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Creative Minds Plotting a Path to the Future

The ever-accelerating rate of change is blasting us through the Information Age. And few can imagine where we're headed.

Abel Dantas
Abel Dantas
2 min read

We live in a rapidly changing world, with technology advancing at a seemingly unprecedented pace. We're all trying to cope with the vast amounts of data brought by the Information Age. However, as soon as the early 2000s, people have begun saying we entered a new era: the Imagination Age. In this age, creativity and imagination play a crucial role in shaping our future and driving economic growth.

As Portuguese poet and philosopher Agostinho da Silva so eloquently once said, "Man is not born to work, he is born to create, to be that poet on the loose." Our innate desire to create and express ourselves is one of the things that makes us human, and if there is to be such a thing as the Imagination Age, this is its driving force and foundation.

With technology automating many traditional jobs, the role of creativity and imagination in the workplace is now more critical than ever. Those who can think outside the box and bring innovative ideas will be the 'poets on the loose' creating disruption and carrying the world forward.

Much like how 20 years ago, we looked at the world through the lens of the Industrial revolution, everyone is now grasping at straws trying to understand and profit from the Information Age, and few have stopped to realize that the party is over. We are yet again on the verge of another massive transition. Or are we?

Breeding creativity

The coming change in the education system is a topic of great fascination and concern. How can a system modeled after industrial-era thinking be re-structured to equip people to create rather than produce or perform? Teaching someone to think divergently is no easy feat. And early approaches might feel much like teaching trained dogs how to howl at the moon.

I expect the classroom to move from the factory into the laboratory stage, and for students to have individualized curriculums. We need to encourage people to take risks, embrace failure, and view challenges as opportunities for growth. And, of course, we need to create environments that foster creativity, such as co-working spaces, incubators, and accelerators.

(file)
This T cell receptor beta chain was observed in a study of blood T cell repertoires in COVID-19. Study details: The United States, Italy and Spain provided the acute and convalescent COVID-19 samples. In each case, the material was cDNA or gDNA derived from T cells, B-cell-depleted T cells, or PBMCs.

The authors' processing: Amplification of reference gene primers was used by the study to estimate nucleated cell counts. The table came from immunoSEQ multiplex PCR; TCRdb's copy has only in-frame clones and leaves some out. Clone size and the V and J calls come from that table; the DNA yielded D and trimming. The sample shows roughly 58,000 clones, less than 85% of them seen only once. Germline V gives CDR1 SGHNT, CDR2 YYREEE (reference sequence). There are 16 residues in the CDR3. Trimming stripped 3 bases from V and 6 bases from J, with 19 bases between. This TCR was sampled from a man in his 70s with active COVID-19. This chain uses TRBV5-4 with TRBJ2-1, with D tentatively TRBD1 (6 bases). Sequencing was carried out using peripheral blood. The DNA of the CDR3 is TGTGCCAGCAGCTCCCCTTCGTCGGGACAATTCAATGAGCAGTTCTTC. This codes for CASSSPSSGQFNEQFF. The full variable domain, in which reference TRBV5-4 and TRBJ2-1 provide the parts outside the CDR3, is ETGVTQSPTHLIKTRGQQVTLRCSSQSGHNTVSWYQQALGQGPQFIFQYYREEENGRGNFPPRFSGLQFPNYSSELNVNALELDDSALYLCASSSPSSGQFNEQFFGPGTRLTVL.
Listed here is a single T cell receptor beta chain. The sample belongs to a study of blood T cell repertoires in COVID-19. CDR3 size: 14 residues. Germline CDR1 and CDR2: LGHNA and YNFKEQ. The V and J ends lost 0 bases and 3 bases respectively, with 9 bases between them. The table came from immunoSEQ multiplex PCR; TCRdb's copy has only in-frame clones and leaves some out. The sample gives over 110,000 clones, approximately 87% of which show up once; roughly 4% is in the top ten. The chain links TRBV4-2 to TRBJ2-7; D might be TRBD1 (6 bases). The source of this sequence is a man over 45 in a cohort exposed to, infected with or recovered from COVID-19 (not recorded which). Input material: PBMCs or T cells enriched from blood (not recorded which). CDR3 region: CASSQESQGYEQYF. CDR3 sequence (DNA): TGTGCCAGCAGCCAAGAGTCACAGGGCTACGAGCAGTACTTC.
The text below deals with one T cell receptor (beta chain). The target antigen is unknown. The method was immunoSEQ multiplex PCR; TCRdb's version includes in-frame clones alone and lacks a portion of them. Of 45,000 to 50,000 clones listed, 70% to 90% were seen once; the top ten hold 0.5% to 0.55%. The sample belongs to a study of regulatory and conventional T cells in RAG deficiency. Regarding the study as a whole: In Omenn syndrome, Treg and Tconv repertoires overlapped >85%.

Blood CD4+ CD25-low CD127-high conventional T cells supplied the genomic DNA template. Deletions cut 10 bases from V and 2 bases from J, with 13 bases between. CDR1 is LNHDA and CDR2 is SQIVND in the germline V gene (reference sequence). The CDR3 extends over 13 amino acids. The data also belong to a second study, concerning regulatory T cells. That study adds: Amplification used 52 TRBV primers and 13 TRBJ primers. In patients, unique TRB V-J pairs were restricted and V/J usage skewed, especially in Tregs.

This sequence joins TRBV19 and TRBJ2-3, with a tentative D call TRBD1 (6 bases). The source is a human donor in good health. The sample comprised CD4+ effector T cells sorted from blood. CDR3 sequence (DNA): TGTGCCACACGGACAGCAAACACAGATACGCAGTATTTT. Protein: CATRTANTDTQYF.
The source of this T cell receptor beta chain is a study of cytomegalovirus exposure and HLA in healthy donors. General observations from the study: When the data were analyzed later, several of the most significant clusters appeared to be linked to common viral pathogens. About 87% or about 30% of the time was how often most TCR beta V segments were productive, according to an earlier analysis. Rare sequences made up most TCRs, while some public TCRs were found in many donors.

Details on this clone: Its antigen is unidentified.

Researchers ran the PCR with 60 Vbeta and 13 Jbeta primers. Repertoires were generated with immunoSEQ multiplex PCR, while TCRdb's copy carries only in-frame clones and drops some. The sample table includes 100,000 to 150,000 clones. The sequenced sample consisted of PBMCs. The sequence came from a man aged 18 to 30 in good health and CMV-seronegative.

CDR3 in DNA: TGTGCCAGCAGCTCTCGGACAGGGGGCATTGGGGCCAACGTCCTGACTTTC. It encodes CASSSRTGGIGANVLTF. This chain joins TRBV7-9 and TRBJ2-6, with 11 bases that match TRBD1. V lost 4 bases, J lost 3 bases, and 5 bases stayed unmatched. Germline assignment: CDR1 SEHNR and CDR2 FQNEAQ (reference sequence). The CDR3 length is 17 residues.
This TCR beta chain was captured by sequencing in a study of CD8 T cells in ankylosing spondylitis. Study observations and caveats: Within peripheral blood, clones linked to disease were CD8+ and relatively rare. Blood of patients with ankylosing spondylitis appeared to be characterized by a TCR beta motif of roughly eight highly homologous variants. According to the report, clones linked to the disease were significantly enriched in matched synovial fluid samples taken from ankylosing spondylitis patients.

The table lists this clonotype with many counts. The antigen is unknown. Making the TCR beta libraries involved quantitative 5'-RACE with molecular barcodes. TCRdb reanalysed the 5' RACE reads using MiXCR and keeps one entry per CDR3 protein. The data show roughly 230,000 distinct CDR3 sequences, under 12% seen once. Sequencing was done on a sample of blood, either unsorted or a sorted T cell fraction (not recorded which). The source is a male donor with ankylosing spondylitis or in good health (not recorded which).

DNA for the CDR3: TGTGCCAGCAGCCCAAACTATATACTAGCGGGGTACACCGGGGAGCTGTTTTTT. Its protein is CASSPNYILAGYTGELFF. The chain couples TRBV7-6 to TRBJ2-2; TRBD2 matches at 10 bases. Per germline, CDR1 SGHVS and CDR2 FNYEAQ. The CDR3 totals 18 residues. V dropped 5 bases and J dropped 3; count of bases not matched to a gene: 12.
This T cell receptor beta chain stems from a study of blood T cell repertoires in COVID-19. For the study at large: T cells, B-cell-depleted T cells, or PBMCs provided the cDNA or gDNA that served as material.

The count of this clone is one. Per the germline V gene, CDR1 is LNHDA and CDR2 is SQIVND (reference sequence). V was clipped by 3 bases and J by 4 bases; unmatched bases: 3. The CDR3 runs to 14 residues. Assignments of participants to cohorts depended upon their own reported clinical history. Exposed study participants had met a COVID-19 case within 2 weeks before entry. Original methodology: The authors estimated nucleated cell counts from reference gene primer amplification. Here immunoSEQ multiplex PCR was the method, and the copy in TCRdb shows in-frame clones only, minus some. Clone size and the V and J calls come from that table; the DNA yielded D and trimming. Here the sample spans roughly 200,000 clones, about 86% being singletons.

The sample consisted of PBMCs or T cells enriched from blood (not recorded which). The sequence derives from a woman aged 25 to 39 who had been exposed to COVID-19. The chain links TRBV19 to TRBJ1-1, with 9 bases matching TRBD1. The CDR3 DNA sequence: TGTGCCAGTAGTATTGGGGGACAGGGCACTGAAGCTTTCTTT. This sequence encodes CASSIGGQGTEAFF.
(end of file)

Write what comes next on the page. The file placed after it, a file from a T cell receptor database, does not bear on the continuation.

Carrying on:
Creative warfare

Creativity, imagination, and curiosity are words that elicit fuzzy feelings. But sadly imagination is not peace and love, and people will do all kinds of ''bad'' things creatively. Studies indicate that creative individuals are more ''morally flexible'' and more likely to suffer from social alienation. So creativity can be both a blessing and a curse.

One need not go very far to find circumstances where great creative genius can lead to great harm and destruction. The conception of the atomic bomb during World War II is one such example of disastrous consequences.

The Imagination Age offers a path to a vibrant future. But is it just another moniker for an ongoing process that is ever accelerating? Let us hope that our imagination leads us to the Age of Understanding and not to the Stone Age.

📚 Some References

(1) The Sovereign Individual - Mastering the Transition to the Information Age - James Dale Davidson & William Rees-Mogg
(2) The Age of Imagination - Coming Soon to a Civilization Near You - Charlie Magee
(3) The Dark Side of Creativity - Francesca Gino & Dan Ariely
(4) Creativity and Social Alienation: The Costs of Being Creative - Zhang, G., Chan, A., Zhong, J., & Yu, X.

🍬 Keywords

Creative economy, knowledge economy, innovation, creativity, imagination, conceptual thinking, design thinking, divergent thinking, 21st century skills, future of work.


Abel Dantas Twitter

Software Engineer. Game Designer.